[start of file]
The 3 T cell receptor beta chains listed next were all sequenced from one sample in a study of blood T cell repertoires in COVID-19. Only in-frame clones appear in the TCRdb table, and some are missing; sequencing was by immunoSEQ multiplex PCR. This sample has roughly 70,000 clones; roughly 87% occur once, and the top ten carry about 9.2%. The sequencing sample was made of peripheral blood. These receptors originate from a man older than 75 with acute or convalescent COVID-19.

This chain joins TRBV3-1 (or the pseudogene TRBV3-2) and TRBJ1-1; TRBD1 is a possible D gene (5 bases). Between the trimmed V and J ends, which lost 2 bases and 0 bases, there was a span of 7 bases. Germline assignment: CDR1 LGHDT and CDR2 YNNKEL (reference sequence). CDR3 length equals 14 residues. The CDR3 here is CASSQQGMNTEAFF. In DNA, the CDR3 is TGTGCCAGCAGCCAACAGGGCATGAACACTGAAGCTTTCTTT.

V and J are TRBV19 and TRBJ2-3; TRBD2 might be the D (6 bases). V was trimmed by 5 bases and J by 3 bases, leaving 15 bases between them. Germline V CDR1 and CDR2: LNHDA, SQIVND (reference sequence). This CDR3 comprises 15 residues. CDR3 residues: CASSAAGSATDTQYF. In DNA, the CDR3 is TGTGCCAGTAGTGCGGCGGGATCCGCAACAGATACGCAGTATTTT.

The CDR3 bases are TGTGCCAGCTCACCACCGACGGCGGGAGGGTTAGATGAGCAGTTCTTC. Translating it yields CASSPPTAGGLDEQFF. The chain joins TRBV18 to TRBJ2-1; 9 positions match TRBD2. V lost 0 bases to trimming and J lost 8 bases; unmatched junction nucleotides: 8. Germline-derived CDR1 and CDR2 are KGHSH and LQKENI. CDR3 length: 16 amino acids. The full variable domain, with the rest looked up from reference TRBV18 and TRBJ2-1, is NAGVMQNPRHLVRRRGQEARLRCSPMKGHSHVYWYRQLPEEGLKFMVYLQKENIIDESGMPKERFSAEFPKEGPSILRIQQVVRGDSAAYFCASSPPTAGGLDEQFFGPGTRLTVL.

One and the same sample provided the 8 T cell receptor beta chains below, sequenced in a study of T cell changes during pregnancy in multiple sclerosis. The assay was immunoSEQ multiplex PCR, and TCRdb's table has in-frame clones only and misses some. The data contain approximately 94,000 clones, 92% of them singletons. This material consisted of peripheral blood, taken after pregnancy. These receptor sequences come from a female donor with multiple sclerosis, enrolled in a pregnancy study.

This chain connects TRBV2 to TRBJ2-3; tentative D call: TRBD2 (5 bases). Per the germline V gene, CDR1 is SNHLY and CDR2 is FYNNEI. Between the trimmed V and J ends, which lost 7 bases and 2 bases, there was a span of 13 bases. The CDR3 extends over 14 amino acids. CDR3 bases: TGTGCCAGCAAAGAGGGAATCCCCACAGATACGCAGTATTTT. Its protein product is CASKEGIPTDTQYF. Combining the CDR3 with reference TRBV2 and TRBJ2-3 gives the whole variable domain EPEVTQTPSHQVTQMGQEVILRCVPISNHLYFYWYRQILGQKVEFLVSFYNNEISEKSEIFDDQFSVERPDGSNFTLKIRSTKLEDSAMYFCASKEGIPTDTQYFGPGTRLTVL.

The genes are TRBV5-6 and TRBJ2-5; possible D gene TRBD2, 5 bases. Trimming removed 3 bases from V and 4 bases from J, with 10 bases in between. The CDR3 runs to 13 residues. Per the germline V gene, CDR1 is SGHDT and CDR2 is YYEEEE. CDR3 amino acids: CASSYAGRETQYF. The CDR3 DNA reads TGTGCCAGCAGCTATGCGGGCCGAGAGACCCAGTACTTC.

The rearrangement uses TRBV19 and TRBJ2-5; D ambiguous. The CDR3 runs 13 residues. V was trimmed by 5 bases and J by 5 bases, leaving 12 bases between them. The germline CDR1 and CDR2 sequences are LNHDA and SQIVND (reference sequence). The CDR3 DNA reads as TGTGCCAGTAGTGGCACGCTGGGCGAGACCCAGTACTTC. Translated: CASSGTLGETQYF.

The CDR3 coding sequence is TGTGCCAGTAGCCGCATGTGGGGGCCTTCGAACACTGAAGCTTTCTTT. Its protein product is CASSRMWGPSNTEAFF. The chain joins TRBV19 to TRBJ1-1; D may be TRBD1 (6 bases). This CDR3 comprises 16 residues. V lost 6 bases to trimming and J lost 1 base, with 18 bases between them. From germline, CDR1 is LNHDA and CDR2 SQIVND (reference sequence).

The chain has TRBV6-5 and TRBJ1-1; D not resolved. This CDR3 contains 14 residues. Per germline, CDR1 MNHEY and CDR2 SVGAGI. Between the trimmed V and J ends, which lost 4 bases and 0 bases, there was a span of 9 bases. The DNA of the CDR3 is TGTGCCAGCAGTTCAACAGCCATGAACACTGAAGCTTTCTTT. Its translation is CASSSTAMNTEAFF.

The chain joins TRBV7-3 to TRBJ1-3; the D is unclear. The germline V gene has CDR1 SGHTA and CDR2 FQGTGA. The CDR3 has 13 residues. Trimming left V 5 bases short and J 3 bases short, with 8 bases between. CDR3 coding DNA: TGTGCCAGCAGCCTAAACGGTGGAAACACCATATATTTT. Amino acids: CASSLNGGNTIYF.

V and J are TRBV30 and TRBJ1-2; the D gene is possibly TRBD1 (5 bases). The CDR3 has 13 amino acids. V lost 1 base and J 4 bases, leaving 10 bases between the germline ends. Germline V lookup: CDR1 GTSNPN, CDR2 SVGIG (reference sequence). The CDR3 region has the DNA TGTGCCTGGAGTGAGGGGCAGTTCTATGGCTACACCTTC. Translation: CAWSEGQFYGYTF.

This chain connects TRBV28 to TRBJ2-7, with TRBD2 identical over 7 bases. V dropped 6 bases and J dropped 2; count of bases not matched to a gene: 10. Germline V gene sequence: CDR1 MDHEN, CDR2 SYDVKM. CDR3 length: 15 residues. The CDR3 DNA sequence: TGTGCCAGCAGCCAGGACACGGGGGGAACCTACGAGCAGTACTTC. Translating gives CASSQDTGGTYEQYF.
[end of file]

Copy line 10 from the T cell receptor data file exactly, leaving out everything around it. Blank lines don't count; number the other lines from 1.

The chain has TRBV6-5 and TRBJ1-1; D not resolved. This CDR3 contains 14 residues. Per germline, CDR1 MNHEY and CDR2 SVGAGI. Between the trimmed V and J ends, which lost 4 bases and 0 bases, there was a span of 9 bases. The DNA of the CDR3 is TGTGCCAGCAGTTCAACAGCCATGAACACTGAAGCTTTCTTT. Its translation is CASSSTAMNTEAFF.